But the writing life (she has penned five other books on non-royal subjects), or her role as a royal fly on the wall, wasn’t a sure thing when Smith graduated from Wheaton with a history degree. It wasn’t even a consideration.

Top-level professional job options weren’t plentiful for female college graduates in 1970, leading Smith to apply for secretarial work at the Carnegie Corp. in New York. She got the job and, as she hoped, the work had a kind of osmotic effect. (“It was like being back in college, because it was very academic and the issues were policy oriented,” she says.) Smith worked for Avery Russell, the organization’s head of public relations, who saw something in her young charge.

“She said, ‘You know, you really should write,’” Smith recalls. “And she gave me more and more writing assignments, writing for their quarterly and annual reports, writing press releases. She saw some little spark of talent and encouraged me to take writing classes at night, which I did.”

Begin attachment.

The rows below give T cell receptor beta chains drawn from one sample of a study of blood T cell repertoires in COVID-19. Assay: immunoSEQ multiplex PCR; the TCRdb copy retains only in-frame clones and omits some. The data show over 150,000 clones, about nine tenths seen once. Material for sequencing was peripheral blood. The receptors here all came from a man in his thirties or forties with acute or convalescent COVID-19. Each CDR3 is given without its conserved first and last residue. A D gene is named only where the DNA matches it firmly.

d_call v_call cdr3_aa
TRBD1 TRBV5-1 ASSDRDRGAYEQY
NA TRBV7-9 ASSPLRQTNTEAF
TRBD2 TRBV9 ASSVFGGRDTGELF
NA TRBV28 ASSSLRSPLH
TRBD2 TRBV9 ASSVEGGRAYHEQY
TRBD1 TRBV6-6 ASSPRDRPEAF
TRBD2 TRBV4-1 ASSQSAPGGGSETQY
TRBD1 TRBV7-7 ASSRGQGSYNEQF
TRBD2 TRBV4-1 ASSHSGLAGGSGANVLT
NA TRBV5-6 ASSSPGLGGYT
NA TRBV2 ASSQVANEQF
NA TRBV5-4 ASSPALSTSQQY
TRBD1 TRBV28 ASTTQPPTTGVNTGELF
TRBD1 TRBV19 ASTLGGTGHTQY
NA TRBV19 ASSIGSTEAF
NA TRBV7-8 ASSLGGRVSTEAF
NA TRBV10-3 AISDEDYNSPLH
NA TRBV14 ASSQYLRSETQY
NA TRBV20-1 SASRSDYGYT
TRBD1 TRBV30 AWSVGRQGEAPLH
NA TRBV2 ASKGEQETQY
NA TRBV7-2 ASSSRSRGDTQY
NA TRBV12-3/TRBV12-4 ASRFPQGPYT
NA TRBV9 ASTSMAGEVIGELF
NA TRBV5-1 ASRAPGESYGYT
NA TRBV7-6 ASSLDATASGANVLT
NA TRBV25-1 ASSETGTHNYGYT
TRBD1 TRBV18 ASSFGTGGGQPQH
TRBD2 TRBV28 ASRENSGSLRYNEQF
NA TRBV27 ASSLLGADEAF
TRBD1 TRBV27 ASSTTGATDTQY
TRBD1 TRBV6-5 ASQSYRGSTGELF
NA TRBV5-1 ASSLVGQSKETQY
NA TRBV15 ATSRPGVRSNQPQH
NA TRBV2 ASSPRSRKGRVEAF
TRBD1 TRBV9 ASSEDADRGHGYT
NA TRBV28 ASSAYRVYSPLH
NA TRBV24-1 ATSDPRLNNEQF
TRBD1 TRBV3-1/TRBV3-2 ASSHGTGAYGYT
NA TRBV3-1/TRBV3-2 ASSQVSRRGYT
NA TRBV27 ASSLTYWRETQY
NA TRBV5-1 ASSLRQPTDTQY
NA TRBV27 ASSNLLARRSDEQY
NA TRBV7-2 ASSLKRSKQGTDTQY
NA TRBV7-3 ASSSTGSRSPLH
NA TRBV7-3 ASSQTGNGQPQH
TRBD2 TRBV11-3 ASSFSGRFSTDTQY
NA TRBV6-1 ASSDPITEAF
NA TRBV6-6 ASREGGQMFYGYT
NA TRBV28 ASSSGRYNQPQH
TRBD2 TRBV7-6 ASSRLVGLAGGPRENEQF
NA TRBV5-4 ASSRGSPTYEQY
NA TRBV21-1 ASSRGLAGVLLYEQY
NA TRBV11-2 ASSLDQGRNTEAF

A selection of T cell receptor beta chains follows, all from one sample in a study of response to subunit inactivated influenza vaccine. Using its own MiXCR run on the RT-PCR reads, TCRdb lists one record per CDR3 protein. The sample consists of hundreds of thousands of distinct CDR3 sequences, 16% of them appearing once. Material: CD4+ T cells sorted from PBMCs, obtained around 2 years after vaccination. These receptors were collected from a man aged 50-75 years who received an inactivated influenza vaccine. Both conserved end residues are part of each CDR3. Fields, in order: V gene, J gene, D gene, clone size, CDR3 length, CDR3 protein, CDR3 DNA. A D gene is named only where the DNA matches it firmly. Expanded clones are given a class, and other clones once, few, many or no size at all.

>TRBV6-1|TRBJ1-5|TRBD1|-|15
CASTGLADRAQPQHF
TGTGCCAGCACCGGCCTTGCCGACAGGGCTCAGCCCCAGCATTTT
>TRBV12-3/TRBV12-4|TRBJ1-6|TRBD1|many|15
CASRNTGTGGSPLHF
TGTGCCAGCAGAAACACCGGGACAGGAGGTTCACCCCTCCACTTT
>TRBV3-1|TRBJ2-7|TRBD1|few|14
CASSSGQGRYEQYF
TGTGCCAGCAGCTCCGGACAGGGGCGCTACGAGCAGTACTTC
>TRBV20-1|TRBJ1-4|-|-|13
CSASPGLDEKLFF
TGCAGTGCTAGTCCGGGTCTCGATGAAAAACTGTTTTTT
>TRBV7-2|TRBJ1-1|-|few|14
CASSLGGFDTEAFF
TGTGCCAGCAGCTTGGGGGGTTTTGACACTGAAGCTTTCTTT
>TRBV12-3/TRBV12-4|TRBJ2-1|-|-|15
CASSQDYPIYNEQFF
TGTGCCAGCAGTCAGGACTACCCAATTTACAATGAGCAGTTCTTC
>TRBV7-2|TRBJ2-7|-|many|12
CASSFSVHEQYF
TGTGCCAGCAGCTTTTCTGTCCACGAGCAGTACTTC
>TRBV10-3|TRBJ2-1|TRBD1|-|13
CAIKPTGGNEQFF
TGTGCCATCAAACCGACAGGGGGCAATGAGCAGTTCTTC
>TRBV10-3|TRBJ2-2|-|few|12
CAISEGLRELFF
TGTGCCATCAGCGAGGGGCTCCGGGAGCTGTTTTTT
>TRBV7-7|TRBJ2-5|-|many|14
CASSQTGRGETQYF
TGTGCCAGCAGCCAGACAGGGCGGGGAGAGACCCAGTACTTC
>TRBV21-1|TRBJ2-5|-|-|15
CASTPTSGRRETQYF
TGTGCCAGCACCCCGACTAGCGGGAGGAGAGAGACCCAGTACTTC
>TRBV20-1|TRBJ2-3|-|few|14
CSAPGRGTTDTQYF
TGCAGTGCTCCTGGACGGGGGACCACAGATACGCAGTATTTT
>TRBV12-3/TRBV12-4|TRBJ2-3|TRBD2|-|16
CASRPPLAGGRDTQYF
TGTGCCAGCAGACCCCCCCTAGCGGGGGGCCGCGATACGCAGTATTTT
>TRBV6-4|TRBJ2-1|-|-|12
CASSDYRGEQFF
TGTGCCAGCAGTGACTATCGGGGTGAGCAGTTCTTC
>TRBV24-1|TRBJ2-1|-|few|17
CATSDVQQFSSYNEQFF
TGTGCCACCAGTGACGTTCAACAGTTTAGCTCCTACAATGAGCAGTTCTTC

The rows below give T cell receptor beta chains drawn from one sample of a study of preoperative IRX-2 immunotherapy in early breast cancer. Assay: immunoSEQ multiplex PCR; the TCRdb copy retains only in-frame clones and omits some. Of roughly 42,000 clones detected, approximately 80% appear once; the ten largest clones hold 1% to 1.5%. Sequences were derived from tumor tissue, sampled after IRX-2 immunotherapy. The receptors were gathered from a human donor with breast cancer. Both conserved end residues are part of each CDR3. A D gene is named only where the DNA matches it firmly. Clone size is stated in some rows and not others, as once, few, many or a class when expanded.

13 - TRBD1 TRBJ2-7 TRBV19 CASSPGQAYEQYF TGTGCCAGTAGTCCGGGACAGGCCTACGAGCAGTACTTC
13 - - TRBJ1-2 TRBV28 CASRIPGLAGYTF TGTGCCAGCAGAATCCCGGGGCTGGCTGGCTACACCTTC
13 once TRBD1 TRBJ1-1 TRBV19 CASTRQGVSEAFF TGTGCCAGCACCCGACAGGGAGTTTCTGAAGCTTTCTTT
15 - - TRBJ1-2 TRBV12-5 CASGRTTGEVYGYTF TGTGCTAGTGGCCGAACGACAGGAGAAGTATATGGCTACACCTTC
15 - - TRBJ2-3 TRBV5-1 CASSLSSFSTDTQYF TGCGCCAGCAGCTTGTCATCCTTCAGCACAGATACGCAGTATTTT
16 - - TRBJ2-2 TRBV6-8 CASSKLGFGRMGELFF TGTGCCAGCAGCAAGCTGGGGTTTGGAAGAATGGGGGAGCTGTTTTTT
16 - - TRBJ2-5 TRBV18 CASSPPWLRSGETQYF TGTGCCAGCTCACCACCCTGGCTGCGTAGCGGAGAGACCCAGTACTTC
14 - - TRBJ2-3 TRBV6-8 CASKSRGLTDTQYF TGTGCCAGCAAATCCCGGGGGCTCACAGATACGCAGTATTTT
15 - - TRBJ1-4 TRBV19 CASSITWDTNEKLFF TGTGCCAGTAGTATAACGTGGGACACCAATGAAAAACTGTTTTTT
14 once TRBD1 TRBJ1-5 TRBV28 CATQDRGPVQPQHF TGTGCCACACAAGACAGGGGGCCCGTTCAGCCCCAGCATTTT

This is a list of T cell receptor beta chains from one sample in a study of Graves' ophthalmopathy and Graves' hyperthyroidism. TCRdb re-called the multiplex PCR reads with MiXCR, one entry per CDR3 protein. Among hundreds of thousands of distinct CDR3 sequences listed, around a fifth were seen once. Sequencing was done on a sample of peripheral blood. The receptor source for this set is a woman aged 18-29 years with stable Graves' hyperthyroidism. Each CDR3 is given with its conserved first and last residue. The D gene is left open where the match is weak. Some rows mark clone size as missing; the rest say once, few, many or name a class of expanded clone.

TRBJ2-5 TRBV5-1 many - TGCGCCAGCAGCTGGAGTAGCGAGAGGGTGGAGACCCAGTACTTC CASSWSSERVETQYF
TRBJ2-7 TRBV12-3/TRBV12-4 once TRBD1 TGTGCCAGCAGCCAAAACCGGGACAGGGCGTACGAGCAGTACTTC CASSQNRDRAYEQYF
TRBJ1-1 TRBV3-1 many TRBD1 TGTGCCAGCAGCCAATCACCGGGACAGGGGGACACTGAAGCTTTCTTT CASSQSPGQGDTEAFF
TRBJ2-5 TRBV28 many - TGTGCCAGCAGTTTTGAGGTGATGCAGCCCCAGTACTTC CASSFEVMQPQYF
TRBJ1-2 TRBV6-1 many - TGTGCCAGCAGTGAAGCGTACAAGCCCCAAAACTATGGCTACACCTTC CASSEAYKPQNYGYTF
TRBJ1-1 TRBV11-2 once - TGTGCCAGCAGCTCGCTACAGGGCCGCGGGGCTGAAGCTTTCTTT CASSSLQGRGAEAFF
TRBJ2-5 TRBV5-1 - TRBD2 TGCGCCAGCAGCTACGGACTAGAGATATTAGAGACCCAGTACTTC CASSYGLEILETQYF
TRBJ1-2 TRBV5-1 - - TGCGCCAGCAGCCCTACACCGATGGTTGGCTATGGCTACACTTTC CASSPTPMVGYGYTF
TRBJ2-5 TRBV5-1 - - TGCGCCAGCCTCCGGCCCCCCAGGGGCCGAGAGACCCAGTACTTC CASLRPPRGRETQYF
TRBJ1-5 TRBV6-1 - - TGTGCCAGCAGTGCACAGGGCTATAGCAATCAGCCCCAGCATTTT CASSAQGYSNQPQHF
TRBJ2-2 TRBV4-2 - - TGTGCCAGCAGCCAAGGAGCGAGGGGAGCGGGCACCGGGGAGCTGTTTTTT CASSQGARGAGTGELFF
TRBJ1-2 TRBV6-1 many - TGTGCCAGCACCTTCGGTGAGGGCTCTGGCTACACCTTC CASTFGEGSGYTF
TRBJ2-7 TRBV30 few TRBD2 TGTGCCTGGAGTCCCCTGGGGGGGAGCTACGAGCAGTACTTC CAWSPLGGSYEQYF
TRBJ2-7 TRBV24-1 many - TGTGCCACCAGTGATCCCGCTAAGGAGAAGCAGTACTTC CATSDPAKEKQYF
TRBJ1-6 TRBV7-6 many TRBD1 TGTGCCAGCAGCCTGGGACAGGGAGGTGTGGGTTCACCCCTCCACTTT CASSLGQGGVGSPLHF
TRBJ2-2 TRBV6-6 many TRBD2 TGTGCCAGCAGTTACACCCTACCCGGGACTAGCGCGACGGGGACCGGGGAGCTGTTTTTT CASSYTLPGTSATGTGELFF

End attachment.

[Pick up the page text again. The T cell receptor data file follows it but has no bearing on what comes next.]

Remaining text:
Smith took courses at New York University and, with Russell’s encouragement, enrolled at Columbia Journalism School, where she earned her master’s degree. From there, “I decided to see what I could make with my luck.”

And she did, to great effect. Smith would write for Time, TV Guide and The New York Times, where she covered television. In 1981, she wrote her first book, Up The Tube: Prime-time TV and the Silverman Years, about influential television executive and producer Fred Silverman. Smith now is a contributing editor for Vanity Fair.

The author signs books and greets fans after her talk at Politics and Prose in Washington, D.C.

Former Time colleague and fellow author Evan Thomas calls Smith “the most relentless and skillful reporter I’ve ever met.”

“She will go back and back and back to a subject until she gets what she’s looking for, and what she’s looking for is the whole picture,” he adds. “She’s very empathetic, so people trust her and open up to her in ways that produce great books.”

It’s a sentiment shared by Random House editor Anna Pitoniak.